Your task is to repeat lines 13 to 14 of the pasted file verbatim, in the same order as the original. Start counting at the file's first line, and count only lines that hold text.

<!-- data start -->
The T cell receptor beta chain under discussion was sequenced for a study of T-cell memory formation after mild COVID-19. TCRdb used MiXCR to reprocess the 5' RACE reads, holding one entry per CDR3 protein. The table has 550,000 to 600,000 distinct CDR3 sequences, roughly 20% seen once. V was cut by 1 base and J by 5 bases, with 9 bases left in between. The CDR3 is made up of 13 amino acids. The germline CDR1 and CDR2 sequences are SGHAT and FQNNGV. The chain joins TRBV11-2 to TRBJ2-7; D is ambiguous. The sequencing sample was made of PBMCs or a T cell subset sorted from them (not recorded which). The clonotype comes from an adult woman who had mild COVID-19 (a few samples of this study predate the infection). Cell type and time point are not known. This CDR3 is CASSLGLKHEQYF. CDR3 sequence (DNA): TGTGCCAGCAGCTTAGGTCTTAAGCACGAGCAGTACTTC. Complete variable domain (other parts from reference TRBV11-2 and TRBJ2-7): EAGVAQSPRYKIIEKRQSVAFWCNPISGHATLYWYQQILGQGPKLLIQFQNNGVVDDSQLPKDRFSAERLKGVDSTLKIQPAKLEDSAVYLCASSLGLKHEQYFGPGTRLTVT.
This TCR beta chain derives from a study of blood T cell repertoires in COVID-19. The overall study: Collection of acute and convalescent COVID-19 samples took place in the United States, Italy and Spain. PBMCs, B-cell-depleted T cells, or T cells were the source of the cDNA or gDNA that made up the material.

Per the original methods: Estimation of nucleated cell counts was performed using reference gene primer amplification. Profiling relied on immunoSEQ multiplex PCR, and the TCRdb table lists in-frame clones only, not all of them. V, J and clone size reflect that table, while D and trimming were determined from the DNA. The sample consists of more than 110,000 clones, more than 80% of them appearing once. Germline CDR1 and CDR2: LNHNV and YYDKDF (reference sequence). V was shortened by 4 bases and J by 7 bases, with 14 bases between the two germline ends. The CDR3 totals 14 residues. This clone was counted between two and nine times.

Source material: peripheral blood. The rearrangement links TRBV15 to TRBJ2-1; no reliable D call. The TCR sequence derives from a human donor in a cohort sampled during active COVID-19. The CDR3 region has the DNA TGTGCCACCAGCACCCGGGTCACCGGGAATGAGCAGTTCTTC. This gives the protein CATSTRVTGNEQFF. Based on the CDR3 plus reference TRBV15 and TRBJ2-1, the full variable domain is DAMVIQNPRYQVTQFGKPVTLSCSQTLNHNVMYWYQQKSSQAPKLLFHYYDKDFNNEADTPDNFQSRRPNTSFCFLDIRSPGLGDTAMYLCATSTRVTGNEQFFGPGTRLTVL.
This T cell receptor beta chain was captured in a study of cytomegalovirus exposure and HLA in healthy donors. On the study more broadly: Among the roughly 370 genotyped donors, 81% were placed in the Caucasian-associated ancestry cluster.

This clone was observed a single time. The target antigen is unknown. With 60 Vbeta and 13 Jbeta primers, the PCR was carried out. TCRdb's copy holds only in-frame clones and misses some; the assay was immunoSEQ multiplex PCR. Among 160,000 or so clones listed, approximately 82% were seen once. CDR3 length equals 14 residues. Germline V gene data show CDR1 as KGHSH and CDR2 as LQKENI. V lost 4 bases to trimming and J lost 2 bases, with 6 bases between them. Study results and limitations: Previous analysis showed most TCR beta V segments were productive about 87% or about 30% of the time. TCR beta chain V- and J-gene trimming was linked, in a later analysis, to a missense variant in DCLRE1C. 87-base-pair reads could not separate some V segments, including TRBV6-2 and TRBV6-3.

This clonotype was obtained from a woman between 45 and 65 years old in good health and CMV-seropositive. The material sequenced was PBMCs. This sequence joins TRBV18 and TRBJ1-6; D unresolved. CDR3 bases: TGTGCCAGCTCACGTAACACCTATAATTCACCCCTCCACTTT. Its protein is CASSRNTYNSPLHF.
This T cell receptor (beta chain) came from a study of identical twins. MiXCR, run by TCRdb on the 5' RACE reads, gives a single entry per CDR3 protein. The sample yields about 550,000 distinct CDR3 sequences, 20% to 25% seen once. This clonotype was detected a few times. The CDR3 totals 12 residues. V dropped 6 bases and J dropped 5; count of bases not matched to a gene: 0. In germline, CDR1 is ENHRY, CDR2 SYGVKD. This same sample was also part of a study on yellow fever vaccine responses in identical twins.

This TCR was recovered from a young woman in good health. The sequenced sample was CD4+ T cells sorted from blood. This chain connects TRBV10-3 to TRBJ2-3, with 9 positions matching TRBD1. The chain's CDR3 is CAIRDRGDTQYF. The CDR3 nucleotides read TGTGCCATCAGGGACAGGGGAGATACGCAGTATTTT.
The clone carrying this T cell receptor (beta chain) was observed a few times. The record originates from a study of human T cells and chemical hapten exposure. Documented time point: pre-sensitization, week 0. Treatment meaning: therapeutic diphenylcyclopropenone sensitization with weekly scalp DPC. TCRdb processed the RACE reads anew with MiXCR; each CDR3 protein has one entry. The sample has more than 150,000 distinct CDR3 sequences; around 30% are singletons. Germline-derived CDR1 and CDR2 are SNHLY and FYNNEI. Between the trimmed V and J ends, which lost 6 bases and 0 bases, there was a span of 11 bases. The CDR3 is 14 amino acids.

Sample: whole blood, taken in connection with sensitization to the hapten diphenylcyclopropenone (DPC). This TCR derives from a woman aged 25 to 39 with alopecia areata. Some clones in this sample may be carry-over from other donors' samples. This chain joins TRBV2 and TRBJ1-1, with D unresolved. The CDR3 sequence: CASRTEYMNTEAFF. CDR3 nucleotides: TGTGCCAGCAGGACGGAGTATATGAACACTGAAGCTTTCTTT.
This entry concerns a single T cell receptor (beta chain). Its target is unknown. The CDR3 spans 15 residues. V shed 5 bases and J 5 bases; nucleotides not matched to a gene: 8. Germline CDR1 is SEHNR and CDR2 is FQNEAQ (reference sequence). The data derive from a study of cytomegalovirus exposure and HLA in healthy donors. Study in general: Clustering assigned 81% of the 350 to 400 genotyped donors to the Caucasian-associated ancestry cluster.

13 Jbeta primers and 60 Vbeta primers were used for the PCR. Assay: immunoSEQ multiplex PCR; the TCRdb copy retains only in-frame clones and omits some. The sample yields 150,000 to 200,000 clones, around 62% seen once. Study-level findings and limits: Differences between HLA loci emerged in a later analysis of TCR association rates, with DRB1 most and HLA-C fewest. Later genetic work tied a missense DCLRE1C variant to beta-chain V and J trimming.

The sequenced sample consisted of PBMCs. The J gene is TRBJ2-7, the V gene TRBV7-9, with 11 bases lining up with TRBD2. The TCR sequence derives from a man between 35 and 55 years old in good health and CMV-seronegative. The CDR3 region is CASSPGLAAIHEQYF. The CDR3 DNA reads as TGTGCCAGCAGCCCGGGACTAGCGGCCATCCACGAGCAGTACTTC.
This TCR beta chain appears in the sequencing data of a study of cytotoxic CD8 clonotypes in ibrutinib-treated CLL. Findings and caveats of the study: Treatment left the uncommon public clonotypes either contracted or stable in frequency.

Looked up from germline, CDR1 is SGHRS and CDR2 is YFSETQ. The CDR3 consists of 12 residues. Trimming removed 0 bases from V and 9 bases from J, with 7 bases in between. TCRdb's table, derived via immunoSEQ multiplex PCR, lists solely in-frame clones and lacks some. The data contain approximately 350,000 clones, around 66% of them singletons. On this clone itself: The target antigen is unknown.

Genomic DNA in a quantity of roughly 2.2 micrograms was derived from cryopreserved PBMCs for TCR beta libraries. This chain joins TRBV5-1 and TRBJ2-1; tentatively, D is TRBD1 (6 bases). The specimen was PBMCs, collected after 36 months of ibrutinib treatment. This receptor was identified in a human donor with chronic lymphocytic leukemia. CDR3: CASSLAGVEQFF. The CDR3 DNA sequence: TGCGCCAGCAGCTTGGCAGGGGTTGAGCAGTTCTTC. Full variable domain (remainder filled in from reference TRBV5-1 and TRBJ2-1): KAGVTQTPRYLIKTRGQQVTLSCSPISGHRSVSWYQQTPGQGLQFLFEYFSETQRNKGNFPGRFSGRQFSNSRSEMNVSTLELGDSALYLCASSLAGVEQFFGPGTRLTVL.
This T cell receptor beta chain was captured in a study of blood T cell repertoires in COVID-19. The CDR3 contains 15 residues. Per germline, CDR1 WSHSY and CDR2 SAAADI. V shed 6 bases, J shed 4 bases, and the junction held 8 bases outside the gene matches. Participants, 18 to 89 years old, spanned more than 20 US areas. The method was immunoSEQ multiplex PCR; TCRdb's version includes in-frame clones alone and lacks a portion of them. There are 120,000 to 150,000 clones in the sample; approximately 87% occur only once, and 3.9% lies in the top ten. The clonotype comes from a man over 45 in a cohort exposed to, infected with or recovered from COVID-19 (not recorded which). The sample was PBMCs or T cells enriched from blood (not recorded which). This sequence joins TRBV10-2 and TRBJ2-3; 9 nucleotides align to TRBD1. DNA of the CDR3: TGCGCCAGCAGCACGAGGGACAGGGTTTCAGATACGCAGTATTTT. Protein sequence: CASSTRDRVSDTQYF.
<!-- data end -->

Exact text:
13 Jbeta primers and 60 Vbeta primers were used for the PCR. Assay: immunoSEQ multiplex PCR; the TCRdb copy retains only in-frame clones and omits some. The sample yields 150,000 to 200,000 clones, around 62% seen once. Study-level findings and limits: Differences between HLA loci emerged in a later analysis of TCR association rates, with DRB1 most and HLA-C fewest. Later genetic work tied a missense DCLRE1C variant to beta-chain V and J trimming.

The sequenced sample consisted of PBMCs. The J gene is TRBJ2-7, the V gene TRBV7-9, with 11 bases lining up with TRBD2. The TCR sequence derives from a man between 35 and 55 years old in good health and CMV-seronegative. The CDR3 region is CASSPGLAAIHEQYF. The CDR3 DNA reads as TGTGCCAGCAGCCCGGGACTAGCGGCCATCCACGAGCAGTACTTC.